Saturday, March 3, 2012

Benjamin Franklin and his Times

Benjamin Franklin studied many different branches of science. He studied smoky chimneys; he invented bifocal spectacles; he studied the effect of oil upon ruffled water; he identified the "dry bellyache" as lead poisoning; he advocated ventilation in the days when windows were closed tight at night, and with patients at all times; he investigated fertilizers in agriculture. His scientific observations show that he foresaw some of the great developments of the nineteenth century.

Benjamin Franklin and Electricity

His greatest fame as a scientist was the result of his discoveries in electricity. On a visit to Boston in 1746 he saw some electrical experiments and at once became deeply interested. A friend, Peter Collinson of London, sent him some of the crude electrical apparatus of the day, which Franklin used, as well as some equipment he had purchased in Boston. He wrote in a letter to Collinson: "For my own part, I never was before engaged in any study that so engrossed my attention and my time as this has lately done."

Benjamin Franklin's letters to Peter Collinson tell of his first experiments about the nature of electricity. Experiments made with a little group of friends showed the effect of pointed bodies in drawing off electricity. He decided that electricity was not the result of friction, but that the mysterious force was diffused through most substances, and that nature is always restored its equilibrium. He developed the theory of positive and negative electricity, or plus and minus electrification.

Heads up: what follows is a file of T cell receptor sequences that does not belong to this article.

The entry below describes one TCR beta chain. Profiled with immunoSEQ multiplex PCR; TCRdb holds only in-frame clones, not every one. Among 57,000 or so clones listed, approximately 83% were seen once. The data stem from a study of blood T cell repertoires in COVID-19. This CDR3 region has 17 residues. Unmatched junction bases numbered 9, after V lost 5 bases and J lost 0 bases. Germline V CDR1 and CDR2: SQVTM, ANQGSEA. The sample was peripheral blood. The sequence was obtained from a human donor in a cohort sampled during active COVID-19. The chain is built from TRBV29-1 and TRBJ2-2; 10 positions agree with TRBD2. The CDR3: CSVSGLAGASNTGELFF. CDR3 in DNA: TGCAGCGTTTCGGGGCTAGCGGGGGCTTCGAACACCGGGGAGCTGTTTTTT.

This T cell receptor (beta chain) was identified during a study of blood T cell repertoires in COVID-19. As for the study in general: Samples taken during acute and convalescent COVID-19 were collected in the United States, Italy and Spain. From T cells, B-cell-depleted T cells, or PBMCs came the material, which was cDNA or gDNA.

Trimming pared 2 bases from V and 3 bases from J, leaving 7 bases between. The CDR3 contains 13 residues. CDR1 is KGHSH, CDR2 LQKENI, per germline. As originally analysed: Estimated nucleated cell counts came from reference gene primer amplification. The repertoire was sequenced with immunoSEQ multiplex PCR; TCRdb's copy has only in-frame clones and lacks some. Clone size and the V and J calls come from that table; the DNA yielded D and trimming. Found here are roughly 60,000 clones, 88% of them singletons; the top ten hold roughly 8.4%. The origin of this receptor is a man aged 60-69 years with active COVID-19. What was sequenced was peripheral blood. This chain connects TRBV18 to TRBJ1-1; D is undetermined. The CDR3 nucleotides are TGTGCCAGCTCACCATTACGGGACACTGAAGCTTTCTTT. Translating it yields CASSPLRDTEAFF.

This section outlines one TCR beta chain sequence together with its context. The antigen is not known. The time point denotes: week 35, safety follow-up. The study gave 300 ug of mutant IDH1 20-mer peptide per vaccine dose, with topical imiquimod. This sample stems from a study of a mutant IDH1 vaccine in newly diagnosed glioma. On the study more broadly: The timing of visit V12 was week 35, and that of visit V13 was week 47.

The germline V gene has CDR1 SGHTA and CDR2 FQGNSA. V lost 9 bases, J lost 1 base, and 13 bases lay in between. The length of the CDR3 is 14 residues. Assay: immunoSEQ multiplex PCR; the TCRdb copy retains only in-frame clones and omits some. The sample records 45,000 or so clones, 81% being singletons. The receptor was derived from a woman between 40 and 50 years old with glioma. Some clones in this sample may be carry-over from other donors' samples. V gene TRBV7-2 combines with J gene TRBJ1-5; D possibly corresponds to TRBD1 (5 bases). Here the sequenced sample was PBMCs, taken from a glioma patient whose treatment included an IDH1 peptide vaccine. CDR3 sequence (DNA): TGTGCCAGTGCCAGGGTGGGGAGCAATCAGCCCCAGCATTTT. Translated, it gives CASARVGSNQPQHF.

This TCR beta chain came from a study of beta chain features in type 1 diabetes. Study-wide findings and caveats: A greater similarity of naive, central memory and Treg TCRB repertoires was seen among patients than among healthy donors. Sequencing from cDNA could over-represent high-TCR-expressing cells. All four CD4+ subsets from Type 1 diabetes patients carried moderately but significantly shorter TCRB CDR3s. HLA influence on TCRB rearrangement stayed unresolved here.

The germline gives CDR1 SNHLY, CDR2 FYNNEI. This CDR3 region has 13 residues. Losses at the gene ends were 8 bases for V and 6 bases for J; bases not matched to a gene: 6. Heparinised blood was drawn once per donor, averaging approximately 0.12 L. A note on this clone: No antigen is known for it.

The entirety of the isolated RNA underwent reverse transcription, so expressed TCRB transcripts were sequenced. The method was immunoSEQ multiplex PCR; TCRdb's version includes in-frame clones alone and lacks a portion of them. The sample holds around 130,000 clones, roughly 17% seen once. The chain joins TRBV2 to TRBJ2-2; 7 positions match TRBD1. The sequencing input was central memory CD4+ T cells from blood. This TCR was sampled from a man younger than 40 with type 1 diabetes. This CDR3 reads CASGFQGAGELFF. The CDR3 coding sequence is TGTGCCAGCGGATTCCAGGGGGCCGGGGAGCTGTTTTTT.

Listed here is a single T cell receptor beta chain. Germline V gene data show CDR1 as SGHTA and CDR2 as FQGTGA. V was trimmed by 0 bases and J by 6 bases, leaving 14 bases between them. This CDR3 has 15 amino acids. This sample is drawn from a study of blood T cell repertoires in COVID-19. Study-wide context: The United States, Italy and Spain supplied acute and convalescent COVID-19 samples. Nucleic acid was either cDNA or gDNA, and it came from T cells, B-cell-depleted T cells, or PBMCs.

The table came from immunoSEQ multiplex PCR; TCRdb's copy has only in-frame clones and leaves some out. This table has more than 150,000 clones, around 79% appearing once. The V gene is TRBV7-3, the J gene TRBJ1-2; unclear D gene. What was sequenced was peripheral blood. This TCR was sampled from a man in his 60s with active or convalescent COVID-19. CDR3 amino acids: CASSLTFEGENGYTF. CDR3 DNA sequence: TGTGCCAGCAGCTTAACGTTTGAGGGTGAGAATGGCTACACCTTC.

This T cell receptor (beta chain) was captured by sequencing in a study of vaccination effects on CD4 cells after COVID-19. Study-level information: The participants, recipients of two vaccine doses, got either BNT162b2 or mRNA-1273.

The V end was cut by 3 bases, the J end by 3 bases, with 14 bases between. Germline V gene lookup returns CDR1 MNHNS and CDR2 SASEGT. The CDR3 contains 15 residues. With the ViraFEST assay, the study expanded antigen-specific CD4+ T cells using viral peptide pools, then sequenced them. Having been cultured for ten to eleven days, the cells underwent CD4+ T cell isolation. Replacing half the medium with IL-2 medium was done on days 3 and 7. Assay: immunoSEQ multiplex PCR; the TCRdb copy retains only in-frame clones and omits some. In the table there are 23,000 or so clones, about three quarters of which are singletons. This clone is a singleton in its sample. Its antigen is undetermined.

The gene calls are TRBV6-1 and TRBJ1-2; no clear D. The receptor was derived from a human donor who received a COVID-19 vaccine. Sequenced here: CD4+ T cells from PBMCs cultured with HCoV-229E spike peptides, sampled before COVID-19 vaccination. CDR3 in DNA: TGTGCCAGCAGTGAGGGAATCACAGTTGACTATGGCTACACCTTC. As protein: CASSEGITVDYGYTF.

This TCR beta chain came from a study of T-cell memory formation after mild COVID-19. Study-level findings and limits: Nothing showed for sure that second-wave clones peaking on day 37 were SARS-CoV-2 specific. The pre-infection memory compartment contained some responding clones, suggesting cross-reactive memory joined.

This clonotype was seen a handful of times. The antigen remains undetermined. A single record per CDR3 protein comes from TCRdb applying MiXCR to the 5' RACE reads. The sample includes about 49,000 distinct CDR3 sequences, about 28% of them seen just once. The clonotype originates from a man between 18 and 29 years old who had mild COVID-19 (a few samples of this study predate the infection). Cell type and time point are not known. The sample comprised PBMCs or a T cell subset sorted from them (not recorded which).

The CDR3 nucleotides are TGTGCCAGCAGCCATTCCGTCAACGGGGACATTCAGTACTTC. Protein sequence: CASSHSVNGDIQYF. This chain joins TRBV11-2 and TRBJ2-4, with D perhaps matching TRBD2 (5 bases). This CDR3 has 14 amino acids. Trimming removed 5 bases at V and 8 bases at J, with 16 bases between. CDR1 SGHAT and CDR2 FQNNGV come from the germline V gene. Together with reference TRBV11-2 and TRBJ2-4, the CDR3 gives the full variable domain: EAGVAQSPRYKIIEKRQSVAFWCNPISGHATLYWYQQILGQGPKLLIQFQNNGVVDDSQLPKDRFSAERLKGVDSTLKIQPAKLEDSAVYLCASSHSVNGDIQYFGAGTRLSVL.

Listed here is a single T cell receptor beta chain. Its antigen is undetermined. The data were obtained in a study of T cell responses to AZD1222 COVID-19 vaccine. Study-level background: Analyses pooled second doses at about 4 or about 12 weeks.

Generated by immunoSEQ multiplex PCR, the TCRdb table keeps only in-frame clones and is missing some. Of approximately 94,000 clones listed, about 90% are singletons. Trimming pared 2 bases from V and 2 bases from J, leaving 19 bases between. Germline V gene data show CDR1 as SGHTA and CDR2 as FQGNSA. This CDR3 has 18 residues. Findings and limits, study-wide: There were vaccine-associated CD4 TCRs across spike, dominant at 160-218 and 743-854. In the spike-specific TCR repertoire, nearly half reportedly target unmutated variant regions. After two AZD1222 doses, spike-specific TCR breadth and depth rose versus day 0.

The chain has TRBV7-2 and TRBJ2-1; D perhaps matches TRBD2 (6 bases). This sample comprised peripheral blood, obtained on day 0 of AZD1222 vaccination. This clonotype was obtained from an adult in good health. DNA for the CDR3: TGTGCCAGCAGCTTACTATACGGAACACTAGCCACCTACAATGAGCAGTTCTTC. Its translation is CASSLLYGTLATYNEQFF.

The same letter tells of some of the tricks which the little group of experimenters were accustomed to play upon their wondering neighbors. They set alcohol on fire, relighted candles just blown out, produced mimic flashes of lightning, gave shocks on touching or kissing, and caused an artificial spider to move mysteriously.

Lightning and Electricity

Benjamin Franklin carried on experiments with the Leyden jar, made an electrical battery, killed a fowl and roasted it upon a spit turned by electricity, sent a current through water to ignite alcohol, ignited gunpowder, and charged glasses of wine so that the drinkers received shocks.
More important, perhaps, he began to develop the theory of the identity of lightning and electricity, and the possibility of protecting buildings by iron rods. Using an iron rod he brought down electricity into his house, and studied its effect upon bells, he concluded that clouds were generally negatively electrified. In June of 1752, he performed his famous kite experiment, drawing down electricity from the clouds and charging a Leyden jar from the key at the end of the string.

Benjamin Franklin's letters to Peter Collinson were read before the Royal Society which Collinson belonged to but were unnoticed. Collinson gathered them together, and they were published in a pamphlet which attracted wide attention. Translated into French, they created great excitement, and Franklin's conclusions were generally accepted by the scientific men of Europe. The Royal Society, tardily awakened, elected Franklin a member and in 1753 awarded him the Copley medal with a complimentary address.

Science During the 1700s

It may be useful to mention some of the scientific facts and mechanical principles which were known to Europeans at this time. More than one learned essay has been written to prove the mechanical indebtedness of the modern world to the ancient, particularly to the works of those mechanically minded Greeks: Archimedes, Aristotle, Ctesibius, and Hero of Alexandria. The Greeks employed the lever, the tackle, and the crane, the force-pump, and the suction-pump. They had discovered that steam could be mechanically applied, though they never made any practical use of steam.

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